overdose. Upset by the portrayal of her husband’s addiction,
Belushi’s widow tried unsuccessfully to block distribution
of the book.
Meanwhile, at the Washington Post, Woodward, who
became editor for local news in 1979, supported the hiring
of Janet Cook, who claimed to be a Vassar graduate. When
Cook won a 1980 Pulitzer Prize for a story on “Jimmy,” an
eight-year-old heroin addict, it came to light that she had
lied about her educational background and fabricated the
“Jimmy” story. The Post returned the Pulitzer and Cook
resigned. The debacle led the publisher of the newspaper,
Donald Graham, to tell Woodward, who had approved the
story, that he would never be editor of the Post, the position
he had hoped to attain.
Subsequently concentrating on books, Woodward,
known for his tireless work habits, published behind-thescenes accounts of the Washington power structure. Over
a two-decade period he wrote books on the CIA (Central
Intelligence Agency), presidential election campaigns,
leadership of the Gulf War, the Clinton White House, the
legacy of Watergate as it affected the presidency, Alan
Greenspan and the Federal Reserve system, and the Bush
administration’s response to the terrorist attacks of September 11, 2001. Most of his books, which drew heavily on key
sources, some anonymous, and paper trails of internal documents, received mixed reviews. Some critics contended
Woodward offered too much detail instead of analysis,
but he was lauded with having access to top officials and
ferreting out information. Plan of Attack (2004), a study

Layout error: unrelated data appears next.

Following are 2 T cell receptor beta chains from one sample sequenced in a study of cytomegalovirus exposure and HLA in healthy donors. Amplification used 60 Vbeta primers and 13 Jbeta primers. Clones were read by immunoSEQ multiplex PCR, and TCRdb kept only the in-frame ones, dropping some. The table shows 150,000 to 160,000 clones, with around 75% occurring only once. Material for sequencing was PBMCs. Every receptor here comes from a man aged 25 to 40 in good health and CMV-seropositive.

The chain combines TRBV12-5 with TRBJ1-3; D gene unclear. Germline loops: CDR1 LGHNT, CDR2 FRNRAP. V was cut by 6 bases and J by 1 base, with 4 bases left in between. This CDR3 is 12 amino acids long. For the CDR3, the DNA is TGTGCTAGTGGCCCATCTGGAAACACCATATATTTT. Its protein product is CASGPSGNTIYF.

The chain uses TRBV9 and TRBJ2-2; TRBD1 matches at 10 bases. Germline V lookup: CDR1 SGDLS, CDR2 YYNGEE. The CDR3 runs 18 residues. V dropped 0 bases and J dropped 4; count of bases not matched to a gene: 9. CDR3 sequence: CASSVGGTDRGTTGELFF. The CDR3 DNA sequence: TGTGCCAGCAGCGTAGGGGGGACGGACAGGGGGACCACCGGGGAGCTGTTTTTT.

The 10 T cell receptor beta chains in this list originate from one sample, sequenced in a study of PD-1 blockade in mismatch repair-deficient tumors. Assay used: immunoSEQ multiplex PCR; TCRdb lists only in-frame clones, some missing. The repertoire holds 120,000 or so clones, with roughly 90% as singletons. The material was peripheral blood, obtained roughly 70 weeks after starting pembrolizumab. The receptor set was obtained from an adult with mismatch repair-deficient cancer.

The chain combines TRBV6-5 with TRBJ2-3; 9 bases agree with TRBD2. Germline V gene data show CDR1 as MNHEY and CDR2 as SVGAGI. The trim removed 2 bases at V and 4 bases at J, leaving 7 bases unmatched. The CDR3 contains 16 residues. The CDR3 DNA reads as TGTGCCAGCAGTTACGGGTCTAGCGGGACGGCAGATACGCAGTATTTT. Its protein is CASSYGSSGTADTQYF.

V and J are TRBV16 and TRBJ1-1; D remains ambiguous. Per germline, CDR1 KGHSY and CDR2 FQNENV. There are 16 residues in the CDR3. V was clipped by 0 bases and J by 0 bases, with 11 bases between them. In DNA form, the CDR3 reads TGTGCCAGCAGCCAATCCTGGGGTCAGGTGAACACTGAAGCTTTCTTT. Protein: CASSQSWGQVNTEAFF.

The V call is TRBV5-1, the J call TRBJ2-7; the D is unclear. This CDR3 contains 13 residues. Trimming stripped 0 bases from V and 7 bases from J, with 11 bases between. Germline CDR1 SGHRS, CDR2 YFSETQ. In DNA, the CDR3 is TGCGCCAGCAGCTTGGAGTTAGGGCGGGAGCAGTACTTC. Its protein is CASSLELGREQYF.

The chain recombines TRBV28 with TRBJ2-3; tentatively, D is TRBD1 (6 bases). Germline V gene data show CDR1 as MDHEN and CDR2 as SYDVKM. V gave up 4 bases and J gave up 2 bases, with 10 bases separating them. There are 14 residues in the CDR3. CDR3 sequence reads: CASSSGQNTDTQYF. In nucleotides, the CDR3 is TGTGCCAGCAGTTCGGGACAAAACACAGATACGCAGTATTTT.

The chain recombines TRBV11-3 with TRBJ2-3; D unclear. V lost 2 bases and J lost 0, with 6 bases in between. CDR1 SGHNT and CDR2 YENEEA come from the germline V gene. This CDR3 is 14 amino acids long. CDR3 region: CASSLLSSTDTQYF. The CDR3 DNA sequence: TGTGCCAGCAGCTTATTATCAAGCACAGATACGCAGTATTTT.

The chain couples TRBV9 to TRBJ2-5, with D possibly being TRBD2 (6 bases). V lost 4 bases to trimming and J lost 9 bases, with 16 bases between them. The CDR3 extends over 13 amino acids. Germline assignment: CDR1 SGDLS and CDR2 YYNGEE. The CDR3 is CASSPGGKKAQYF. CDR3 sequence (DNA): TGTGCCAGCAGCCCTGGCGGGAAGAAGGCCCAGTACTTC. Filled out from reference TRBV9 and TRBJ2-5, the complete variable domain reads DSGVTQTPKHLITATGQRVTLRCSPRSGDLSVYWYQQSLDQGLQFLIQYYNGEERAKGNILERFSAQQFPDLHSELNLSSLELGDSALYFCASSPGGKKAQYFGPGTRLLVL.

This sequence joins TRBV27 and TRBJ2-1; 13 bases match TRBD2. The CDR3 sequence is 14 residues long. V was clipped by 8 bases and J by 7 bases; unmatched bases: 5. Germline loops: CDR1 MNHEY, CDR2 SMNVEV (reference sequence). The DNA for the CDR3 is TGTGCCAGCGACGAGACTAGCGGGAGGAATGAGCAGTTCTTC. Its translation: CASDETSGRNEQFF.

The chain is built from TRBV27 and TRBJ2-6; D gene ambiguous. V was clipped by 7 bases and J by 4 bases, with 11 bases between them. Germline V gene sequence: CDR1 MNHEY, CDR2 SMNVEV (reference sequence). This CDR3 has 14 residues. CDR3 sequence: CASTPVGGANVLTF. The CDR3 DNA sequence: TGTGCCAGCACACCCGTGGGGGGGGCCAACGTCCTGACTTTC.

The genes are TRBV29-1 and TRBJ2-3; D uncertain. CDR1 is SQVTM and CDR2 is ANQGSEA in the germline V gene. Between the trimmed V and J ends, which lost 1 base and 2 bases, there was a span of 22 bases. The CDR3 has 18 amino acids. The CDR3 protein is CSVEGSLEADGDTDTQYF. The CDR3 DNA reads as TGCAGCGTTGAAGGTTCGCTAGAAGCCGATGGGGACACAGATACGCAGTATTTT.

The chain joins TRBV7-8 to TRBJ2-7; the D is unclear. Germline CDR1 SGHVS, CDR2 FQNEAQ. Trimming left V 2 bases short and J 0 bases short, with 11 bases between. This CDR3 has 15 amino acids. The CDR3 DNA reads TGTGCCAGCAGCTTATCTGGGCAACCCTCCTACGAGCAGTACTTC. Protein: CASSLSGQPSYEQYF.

of the decision-making leading up to the war in Iraq, won
praise on the grounds Woodward still possessed the ability to open the White House to public scrutiny thirty years
after Watergate.
Ironically Woodward himself was scooped on the release
of the identity of “Deep Throat.” In 2005 the family of Mark
Felt, who was in ill health, revealed his name in an article
published in Vanity Fair magazine. Woodward himself had
said he would not identify his source during the source’s
lifetime, instead using the nickname, “Deep Throat,” taken
from a pornographic movie of the 1970s.
In 1970 Woodward divorced from Kathleen Middlekauff
whom he had married in 1966. A 1974 marriage to Francie
Barnard resulted in one child, Mary Taliesin. It ended in
divorce in 1979. Woodward lives in Georgetown with his
wife, Elsie Walsh, a writer for the New Yorker, whom he
married in 1989. They have a daughter, Diana.
Further Reading
Bernstein, Carl, and Bob Woodward. All the President’s Men.
New York: Simon and Schuster, 1974.
Havill, Adrian. Deep Truth: The Lives of Bob Woodward and
Carl Bernstein. New York: Carol Publishing Group, 1993.
Kelly, Tom. The Imperial Post: The Meyers, the Grahams and the
Paper That Rules Washington. New York: Morrow, 1983.
O’Connor, John D. “‘I’m the Guy They Called Deep Throat.’”
Vanity Fair, May 2005, 86–89, 129–33.
Woodward, Bob. The Agenda: Inside the Clinton White House.
New York: Simon and Schuster, 1994.
——. Bush at War. New York: Simon and Schuster, 2002.
——. The Choice. New York: Simon and Schuster, 1996.
——. The Commanders. New York: Simon and Schuster, 1991.
——. Maestro: Greenspan’s Fed and the American Boom. New
York: Simon and Schuster, 2000.
——. Plan of Attack. New York: Simon and Schuster, 2004.
——. The Secret Man: The Story of Watergate’s Deep Throat.
New York: Simon and Schuster, 2005.
——. Shadow: Five Presidents and the Legacy of Watergate.
New York: Simon and Schuster, 1999.
——. Veil: The Secret Wars of the CIA, 1981–1987. New York:
Simon and Schuster, 1987.
——. Wired: The Short Life and Fast Times of John Belushi. New
York: Simon and Schuster, 1984.
Woodward, Bob, and Carl Bernstein. The Final Days. New York:
Simon and Schuster, 1976.
Woodward, Bob, and Scott Armstrong. The Brethren: Inside the
Supreme Court. New York: Simon and Schuster, 1979.
Maurine H. Beasley